Coral Gables

He stole millions, buried students in debt. He’s lost his $2 million house and plane

The plane Alejandro Amor will be forced to give up after a federal court’s forfeiture ruling on Tuesday, Jan. 23, 2018.
The plane Alejandro Amor will be forced to give up after a federal court’s forfeiture ruling on Tuesday, Jan. 23, 2018.

For-profit college owner Alejandro Amor defrauded the federal government out of millions. Now, it’s taking Amor’s $2 million Coral Gables house, his plane and money owed him after a federal court ruling.

Tuesday’s ruling helps finish satisfying the $1.9 million restitution owed by Amor, the owner and president of for-profit college FastTrain.

Amor was sentenced to eight years at a minimum security federal prison camp in Pensacola. He was convicted on 12 counts of government theft and one count of conspiracy for fraudulent activity while running FastTrain, one of the for-profit schools featured in the Miami Herald investigative series Higher Ed Hustle.

amor
Alejandro Amor Miami Herald File

Seizing what was in two credit union accounts, an E-Trade account and proceeds from commercial real estate sales got the government $499,740.97 of the $1.9 million. A second forfeiture filing went after the big money items:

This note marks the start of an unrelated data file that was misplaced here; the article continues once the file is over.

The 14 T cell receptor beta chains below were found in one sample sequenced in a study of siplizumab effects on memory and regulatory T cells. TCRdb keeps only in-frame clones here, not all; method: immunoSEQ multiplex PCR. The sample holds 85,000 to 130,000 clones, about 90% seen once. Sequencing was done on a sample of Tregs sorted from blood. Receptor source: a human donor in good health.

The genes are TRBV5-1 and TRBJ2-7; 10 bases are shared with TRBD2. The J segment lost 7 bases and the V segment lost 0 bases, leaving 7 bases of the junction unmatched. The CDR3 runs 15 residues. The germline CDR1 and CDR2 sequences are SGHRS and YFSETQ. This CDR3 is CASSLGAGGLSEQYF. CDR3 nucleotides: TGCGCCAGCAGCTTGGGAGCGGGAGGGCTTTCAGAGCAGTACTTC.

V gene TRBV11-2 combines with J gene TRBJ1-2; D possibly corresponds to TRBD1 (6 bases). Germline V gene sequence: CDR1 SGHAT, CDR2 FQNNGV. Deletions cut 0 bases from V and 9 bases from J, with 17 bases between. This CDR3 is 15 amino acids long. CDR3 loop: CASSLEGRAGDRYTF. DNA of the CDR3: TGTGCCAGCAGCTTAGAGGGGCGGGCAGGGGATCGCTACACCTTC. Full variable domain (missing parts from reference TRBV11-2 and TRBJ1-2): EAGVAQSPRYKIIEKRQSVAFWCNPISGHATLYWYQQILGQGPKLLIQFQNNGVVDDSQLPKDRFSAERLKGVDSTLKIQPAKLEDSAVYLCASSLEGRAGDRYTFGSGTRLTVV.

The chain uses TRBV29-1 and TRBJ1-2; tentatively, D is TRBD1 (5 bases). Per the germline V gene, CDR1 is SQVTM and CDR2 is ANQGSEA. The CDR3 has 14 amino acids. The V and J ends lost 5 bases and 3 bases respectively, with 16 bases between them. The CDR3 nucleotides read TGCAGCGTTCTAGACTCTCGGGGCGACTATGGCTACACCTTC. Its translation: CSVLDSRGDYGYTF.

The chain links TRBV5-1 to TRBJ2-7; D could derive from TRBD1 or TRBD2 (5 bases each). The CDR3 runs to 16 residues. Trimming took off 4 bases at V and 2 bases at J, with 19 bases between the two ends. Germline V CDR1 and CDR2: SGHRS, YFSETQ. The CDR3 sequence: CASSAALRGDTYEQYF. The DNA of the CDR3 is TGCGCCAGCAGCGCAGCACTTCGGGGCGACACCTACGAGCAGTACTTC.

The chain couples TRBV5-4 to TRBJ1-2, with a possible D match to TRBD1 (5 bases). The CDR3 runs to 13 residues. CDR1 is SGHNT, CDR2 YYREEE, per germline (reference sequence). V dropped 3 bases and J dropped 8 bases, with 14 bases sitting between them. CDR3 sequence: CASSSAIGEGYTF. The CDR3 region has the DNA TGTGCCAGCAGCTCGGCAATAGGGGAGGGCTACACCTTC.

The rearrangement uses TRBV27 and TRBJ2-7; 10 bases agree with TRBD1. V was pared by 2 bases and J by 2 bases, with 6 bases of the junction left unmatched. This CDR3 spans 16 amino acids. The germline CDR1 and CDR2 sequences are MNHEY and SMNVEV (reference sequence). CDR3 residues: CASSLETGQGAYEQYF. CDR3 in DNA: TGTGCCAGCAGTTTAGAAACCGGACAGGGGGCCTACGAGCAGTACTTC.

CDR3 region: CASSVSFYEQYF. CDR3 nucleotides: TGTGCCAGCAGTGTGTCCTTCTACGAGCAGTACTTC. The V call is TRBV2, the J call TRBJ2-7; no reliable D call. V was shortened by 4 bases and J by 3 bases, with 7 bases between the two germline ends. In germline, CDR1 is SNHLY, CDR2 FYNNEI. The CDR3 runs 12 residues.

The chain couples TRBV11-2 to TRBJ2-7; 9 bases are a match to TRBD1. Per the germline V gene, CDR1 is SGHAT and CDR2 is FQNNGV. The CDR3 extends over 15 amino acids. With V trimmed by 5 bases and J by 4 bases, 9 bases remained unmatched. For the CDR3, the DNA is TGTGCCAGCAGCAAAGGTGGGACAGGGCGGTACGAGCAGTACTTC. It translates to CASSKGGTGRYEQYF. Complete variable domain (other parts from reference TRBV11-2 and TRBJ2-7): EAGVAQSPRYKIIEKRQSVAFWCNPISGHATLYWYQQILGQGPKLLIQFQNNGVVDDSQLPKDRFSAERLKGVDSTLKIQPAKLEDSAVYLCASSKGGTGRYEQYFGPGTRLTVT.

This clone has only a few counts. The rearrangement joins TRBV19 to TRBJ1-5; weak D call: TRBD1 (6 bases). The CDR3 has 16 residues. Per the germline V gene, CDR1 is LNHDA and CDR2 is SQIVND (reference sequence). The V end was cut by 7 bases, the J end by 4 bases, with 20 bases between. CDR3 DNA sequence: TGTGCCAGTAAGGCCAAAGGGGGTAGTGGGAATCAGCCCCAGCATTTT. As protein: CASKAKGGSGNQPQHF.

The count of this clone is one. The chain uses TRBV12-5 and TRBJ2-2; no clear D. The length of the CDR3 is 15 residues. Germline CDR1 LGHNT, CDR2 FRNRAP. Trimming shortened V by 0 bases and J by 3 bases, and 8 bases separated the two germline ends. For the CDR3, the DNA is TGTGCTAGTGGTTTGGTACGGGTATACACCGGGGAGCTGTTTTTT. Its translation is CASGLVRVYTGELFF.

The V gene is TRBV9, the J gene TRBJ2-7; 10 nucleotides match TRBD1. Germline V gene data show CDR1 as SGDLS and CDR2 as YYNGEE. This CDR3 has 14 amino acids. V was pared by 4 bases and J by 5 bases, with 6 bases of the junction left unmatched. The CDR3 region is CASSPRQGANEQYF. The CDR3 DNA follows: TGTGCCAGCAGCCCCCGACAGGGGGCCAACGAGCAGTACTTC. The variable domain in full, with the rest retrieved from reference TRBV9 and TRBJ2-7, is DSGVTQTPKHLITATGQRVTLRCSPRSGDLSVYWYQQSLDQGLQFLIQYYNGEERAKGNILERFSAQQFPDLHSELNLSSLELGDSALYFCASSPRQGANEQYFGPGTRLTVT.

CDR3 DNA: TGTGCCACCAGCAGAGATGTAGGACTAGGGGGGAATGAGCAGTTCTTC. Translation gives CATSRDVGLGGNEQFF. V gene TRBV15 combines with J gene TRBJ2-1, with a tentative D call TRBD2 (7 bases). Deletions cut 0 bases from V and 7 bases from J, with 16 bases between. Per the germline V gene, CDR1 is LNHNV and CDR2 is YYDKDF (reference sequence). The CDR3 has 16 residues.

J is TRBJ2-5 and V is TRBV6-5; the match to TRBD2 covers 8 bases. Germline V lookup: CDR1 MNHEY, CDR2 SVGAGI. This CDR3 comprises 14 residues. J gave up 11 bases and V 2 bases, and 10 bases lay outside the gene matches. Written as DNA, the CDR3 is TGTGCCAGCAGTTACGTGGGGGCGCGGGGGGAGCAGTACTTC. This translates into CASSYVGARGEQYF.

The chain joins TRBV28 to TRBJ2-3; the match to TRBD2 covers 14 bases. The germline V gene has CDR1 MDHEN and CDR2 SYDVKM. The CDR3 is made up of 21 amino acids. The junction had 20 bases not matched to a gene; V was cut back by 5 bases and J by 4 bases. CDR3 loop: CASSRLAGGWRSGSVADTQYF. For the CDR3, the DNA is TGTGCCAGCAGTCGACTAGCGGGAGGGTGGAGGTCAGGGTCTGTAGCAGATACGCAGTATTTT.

▪ The three-bedroom, three-bathroom, 4,278-square-foot house at 275 Veleros Ct. in Coral Gables’ Cocoplum section. There’s a dock out back on a Lago Monaco waterway. Online Miami-Dade County property records say Amor and wife Dawn bought it for $1,999,000 in 2004, and the valuation for tax purposes is $1,996,623. Court documents say there’s a $628,861.81 mortgage left on the house. So, after sale expenses and the mortgage payoff, the government expects to get $623,981.91 from selling the house.

▪ A 1982 Mooney Aircraft M20K, a single-engine plane.

▪ The principal balance of $20,675 from a loan to Hialeah Gardens company Environmental Processing Systems.

▪ The principal balance of $103,846.74 from a loan to Environmental Processing Systems’ officers.

In addition, FastTrain and Amor owe the government more than $20 million in damages and penalties after a U.S. District Court ruling from last February.

The Miami Herald spent a year investigating Florida's for-profit colleges - conducting scores of interviews and reviewing tens of thousands of pages of documents. Here's what it found.

David J. Neal: 305-376-3559, @DavidJNeal

Related stories from Miami Herald

  Comments